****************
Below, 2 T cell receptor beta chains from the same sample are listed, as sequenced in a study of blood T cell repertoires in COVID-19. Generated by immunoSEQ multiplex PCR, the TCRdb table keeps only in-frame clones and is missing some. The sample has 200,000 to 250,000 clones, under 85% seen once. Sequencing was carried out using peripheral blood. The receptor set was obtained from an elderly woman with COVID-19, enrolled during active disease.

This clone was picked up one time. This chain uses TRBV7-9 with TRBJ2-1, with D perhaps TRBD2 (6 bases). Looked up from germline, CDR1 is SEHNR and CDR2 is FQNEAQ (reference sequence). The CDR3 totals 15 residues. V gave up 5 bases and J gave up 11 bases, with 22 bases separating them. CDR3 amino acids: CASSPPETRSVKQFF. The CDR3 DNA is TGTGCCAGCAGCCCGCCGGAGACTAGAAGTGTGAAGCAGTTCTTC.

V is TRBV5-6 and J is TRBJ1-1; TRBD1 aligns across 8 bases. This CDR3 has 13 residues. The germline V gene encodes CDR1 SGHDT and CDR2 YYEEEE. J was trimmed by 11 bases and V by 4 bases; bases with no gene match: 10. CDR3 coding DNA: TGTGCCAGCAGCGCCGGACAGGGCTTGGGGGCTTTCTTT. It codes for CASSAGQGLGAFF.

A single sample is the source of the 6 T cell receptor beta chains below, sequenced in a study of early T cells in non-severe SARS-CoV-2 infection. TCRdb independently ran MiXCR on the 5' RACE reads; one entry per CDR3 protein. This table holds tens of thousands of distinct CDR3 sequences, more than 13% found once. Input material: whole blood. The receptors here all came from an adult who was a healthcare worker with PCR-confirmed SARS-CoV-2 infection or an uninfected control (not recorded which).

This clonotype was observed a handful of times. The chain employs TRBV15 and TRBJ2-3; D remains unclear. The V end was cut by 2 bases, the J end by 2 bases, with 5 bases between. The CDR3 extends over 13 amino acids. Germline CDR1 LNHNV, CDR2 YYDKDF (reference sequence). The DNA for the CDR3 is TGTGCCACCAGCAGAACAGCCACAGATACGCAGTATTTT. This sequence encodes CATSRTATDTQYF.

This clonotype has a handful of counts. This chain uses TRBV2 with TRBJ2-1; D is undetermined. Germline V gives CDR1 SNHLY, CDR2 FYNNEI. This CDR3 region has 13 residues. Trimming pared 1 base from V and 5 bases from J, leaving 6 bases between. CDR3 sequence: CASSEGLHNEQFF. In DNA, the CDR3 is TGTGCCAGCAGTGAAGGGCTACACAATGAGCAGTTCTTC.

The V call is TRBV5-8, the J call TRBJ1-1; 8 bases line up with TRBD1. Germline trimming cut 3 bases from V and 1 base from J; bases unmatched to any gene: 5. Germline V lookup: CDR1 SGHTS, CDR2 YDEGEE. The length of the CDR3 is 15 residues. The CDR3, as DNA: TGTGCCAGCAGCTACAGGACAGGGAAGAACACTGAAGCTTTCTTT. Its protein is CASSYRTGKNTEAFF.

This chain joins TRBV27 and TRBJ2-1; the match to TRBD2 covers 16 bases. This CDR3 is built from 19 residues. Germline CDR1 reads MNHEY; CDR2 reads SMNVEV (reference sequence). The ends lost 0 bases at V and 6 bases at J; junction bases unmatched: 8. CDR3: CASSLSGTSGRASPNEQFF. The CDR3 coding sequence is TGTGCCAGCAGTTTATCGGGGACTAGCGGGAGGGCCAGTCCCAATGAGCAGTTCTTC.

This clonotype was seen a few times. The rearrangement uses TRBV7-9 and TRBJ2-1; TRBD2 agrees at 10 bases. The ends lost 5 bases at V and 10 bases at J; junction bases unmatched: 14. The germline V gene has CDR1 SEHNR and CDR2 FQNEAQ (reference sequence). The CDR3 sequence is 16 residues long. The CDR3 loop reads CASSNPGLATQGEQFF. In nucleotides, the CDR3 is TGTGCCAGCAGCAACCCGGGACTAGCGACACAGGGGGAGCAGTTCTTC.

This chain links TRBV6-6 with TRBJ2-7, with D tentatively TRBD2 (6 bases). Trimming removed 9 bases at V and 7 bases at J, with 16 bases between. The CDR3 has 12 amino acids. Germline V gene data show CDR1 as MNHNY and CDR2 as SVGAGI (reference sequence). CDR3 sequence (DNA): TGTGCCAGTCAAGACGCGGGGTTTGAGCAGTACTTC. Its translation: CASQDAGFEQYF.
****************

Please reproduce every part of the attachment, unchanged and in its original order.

Below, 2 T cell receptor beta chains from the same sample are listed, as sequenced in a study of blood T cell repertoires in COVID-19. Generated by immunoSEQ multiplex PCR, the TCRdb table keeps only in-frame clones and is missing some. The sample has 200,000 to 250,000 clones, under 85% seen once. Sequencing was carried out using peripheral blood. The receptor set was obtained from an elderly woman with COVID-19, enrolled during active disease.

This clone was picked up one time. This chain uses TRBV7-9 with TRBJ2-1, with D perhaps TRBD2 (6 bases). Looked up from germline, CDR1 is SEHNR and CDR2 is FQNEAQ (reference sequence). The CDR3 totals 15 residues. V gave up 5 bases and J gave up 11 bases, with 22 bases separating them. CDR3 amino acids: CASSPPETRSVKQFF. The CDR3 DNA is TGTGCCAGCAGCCCGCCGGAGACTAGAAGTGTGAAGCAGTTCTTC.

V is TRBV5-6 and J is TRBJ1-1; TRBD1 aligns across 8 bases. This CDR3 has 13 residues. The germline V gene encodes CDR1 SGHDT and CDR2 YYEEEE. J was trimmed by 11 bases and V by 4 bases; bases with no gene match: 10. CDR3 coding DNA: TGTGCCAGCAGCGCCGGACAGGGCTTGGGGGCTTTCTTT. It codes for CASSAGQGLGAFF.

A single sample is the source of the 6 T cell receptor beta chains below, sequenced in a study of early T cells in non-severe SARS-CoV-2 infection. TCRdb independently ran MiXCR on the 5' RACE reads; one entry per CDR3 protein. This table holds tens of thousands of distinct CDR3 sequences, more than 13% found once. Input material: whole blood. The receptors here all came from an adult who was a healthcare worker with PCR-confirmed SARS-CoV-2 infection or an uninfected control (not recorded which).

This clonotype was observed a handful of times. The chain employs TRBV15 and TRBJ2-3; D remains unclear. The V end was cut by 2 bases, the J end by 2 bases, with 5 bases between. The CDR3 extends over 13 amino acids. Germline CDR1 LNHNV, CDR2 YYDKDF (reference sequence). The DNA for the CDR3 is TGTGCCACCAGCAGAACAGCCACAGATACGCAGTATTTT. This sequence encodes CATSRTATDTQYF.

This clonotype has a handful of counts. This chain uses TRBV2 with TRBJ2-1; D is undetermined. Germline V gives CDR1 SNHLY, CDR2 FYNNEI. This CDR3 region has 13 residues. Trimming pared 1 base from V and 5 bases from J, leaving 6 bases between. CDR3 sequence: CASSEGLHNEQFF. In DNA, the CDR3 is TGTGCCAGCAGTGAAGGGCTACACAATGAGCAGTTCTTC.

The V call is TRBV5-8, the J call TRBJ1-1; 8 bases line up with TRBD1. Germline trimming cut 3 bases from V and 1 base from J; bases unmatched to any gene: 5. Germline V lookup: CDR1 SGHTS, CDR2 YDEGEE. The length of the CDR3 is 15 residues. The CDR3, as DNA: TGTGCCAGCAGCTACAGGACAGGGAAGAACACTGAAGCTTTCTTT. Its protein is CASSYRTGKNTEAFF.

This chain joins TRBV27 and TRBJ2-1; the match to TRBD2 covers 16 bases. This CDR3 is built from 19 residues. Germline CDR1 reads MNHEY; CDR2 reads SMNVEV (reference sequence). The ends lost 0 bases at V and 6 bases at J; junction bases unmatched: 8. CDR3: CASSLSGTSGRASPNEQFF. The CDR3 coding sequence is TGTGCCAGCAGTTTATCGGGGACTAGCGGGAGGGCCAGTCCCAATGAGCAGTTCTTC.

This clonotype was seen a few times. The rearrangement uses TRBV7-9 and TRBJ2-1; TRBD2 agrees at 10 bases. The ends lost 5 bases at V and 10 bases at J; junction bases unmatched: 14. The germline V gene has CDR1 SEHNR and CDR2 FQNEAQ (reference sequence). The CDR3 sequence is 16 residues long. The CDR3 loop reads CASSNPGLATQGEQFF. In nucleotides, the CDR3 is TGTGCCAGCAGCAACCCGGGACTAGCGACACAGGGGGAGCAGTTCTTC.

This chain links TRBV6-6 with TRBJ2-7, with D tentatively TRBD2 (6 bases). Trimming removed 9 bases at V and 7 bases at J, with 16 bases between. The CDR3 has 12 amino acids. Germline V gene data show CDR1 as MNHNY and CDR2 as SVGAGI (reference sequence). CDR3 sequence (DNA): TGTGCCAGTCAAGACGCGGGGTTTGAGCAGTACTTC. Its translation: CASQDAGFEQYF.